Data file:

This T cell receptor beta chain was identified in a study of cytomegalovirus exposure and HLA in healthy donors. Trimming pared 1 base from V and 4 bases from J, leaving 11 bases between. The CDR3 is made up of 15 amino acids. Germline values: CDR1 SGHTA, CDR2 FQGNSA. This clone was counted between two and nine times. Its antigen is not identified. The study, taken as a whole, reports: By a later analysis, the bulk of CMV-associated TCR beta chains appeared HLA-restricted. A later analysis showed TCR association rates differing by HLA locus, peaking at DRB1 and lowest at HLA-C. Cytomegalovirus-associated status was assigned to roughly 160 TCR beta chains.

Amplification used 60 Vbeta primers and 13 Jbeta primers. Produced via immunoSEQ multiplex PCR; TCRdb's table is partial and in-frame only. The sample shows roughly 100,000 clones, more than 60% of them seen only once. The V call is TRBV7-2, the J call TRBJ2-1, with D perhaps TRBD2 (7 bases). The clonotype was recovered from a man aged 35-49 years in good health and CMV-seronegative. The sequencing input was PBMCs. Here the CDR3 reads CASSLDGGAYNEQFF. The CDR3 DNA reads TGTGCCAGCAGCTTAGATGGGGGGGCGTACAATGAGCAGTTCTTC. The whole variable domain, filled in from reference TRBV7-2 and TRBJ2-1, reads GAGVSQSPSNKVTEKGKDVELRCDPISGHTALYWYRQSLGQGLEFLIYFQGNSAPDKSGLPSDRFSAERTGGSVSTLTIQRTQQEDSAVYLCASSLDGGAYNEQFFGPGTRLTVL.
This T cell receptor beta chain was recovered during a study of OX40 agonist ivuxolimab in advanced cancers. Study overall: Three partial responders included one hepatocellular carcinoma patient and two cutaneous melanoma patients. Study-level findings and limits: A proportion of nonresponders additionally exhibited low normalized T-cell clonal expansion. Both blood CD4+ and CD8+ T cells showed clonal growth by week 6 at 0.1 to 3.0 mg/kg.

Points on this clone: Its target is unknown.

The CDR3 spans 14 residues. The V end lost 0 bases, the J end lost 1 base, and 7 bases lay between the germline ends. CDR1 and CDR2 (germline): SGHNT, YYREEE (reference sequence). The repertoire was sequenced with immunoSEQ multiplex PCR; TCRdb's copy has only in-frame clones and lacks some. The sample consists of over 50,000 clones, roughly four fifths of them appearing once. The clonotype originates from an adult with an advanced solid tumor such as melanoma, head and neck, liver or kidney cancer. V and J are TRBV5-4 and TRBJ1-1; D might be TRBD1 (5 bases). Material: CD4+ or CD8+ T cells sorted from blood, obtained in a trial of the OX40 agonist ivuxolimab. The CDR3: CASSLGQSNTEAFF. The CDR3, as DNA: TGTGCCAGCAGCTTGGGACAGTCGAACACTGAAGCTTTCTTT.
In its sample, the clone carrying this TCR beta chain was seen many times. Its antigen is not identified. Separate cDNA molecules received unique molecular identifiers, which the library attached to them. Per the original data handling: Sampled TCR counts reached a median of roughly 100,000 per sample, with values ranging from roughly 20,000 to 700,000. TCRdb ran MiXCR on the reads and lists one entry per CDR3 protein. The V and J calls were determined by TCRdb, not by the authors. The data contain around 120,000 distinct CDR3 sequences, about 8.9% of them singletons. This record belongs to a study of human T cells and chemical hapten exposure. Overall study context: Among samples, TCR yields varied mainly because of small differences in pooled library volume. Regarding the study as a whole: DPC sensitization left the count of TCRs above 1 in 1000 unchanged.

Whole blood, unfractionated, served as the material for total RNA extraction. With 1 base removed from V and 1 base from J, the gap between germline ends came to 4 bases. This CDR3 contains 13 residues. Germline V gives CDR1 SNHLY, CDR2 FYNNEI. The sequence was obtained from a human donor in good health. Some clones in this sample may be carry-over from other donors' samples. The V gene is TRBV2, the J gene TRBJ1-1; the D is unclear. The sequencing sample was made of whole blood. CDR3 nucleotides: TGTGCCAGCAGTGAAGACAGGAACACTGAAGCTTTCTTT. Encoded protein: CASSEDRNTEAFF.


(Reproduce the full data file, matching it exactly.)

This T cell receptor beta chain was identified in a study of cytomegalovirus exposure and HLA in healthy donors. Trimming pared 1 base from V and 4 bases from J, leaving 11 bases between. The CDR3 is made up of 15 amino acids. Germline values: CDR1 SGHTA, CDR2 FQGNSA. This clone was counted between two and nine times. Its antigen is not identified. The study, taken as a whole, reports: By a later analysis, the bulk of CMV-associated TCR beta chains appeared HLA-restricted. A later analysis showed TCR association rates differing by HLA locus, peaking at DRB1 and lowest at HLA-C. Cytomegalovirus-associated status was assigned to roughly 160 TCR beta chains.

Amplification used 60 Vbeta primers and 13 Jbeta primers. Produced via immunoSEQ multiplex PCR; TCRdb's table is partial and in-frame only. The sample shows roughly 100,000 clones, more than 60% of them seen only once. The V call is TRBV7-2, the J call TRBJ2-1, with D perhaps TRBD2 (7 bases). The clonotype was recovered from a man aged 35-49 years in good health and CMV-seronegative. The sequencing input was PBMCs. Here the CDR3 reads CASSLDGGAYNEQFF. The CDR3 DNA reads TGTGCCAGCAGCTTAGATGGGGGGGCGTACAATGAGCAGTTCTTC. The whole variable domain, filled in from reference TRBV7-2 and TRBJ2-1, reads GAGVSQSPSNKVTEKGKDVELRCDPISGHTALYWYRQSLGQGLEFLIYFQGNSAPDKSGLPSDRFSAERTGGSVSTLTIQRTQQEDSAVYLCASSLDGGAYNEQFFGPGTRLTVL.
This T cell receptor beta chain was recovered during a study of OX40 agonist ivuxolimab in advanced cancers. Study overall: Three partial responders included one hepatocellular carcinoma patient and two cutaneous melanoma patients. Study-level findings and limits: A proportion of nonresponders additionally exhibited low normalized T-cell clonal expansion. Both blood CD4+ and CD8+ T cells showed clonal growth by week 6 at 0.1 to 3.0 mg/kg.

Points on this clone: Its target is unknown.

The CDR3 spans 14 residues. The V end lost 0 bases, the J end lost 1 base, and 7 bases lay between the germline ends. CDR1 and CDR2 (germline): SGHNT, YYREEE (reference sequence). The repertoire was sequenced with immunoSEQ multiplex PCR; TCRdb's copy has only in-frame clones and lacks some. The sample consists of over 50,000 clones, roughly four fifths of them appearing once. The clonotype originates from an adult with an advanced solid tumor such as melanoma, head and neck, liver or kidney cancer. V and J are TRBV5-4 and TRBJ1-1; D might be TRBD1 (5 bases). Material: CD4+ or CD8+ T cells sorted from blood, obtained in a trial of the OX40 agonist ivuxolimab. The CDR3: CASSLGQSNTEAFF. The CDR3, as DNA: TGTGCCAGCAGCTTGGGACAGTCGAACACTGAAGCTTTCTTT.
In its sample, the clone carrying this TCR beta chain was seen many times. Its antigen is not identified. Separate cDNA molecules received unique molecular identifiers, which the library attached to them. Per the original data handling: Sampled TCR counts reached a median of roughly 100,000 per sample, with values ranging from roughly 20,000 to 700,000. TCRdb ran MiXCR on the reads and lists one entry per CDR3 protein. The V and J calls were determined by TCRdb, not by the authors. The data contain around 120,000 distinct CDR3 sequences, about 8.9% of them singletons. This record belongs to a study of human T cells and chemical hapten exposure. Overall study context: Among samples, TCR yields varied mainly because of small differences in pooled library volume. Regarding the study as a whole: DPC sensitization left the count of TCRs above 1 in 1000 unchanged.

Whole blood, unfractionated, served as the material for total RNA extraction. With 1 base removed from V and 1 base from J, the gap between germline ends came to 4 bases. This CDR3 contains 13 residues. Germline V gives CDR1 SNHLY, CDR2 FYNNEI. The sequence was obtained from a human donor in good health. Some clones in this sample may be carry-over from other donors' samples. The V gene is TRBV2, the J gene TRBJ1-1; the D is unclear. The sequencing sample was made of whole blood. CDR3 nucleotides: TGTGCCAGCAGTGAAGACAGGAACACTGAAGCTTTCTTT. Encoded protein: CASSEDRNTEAFF.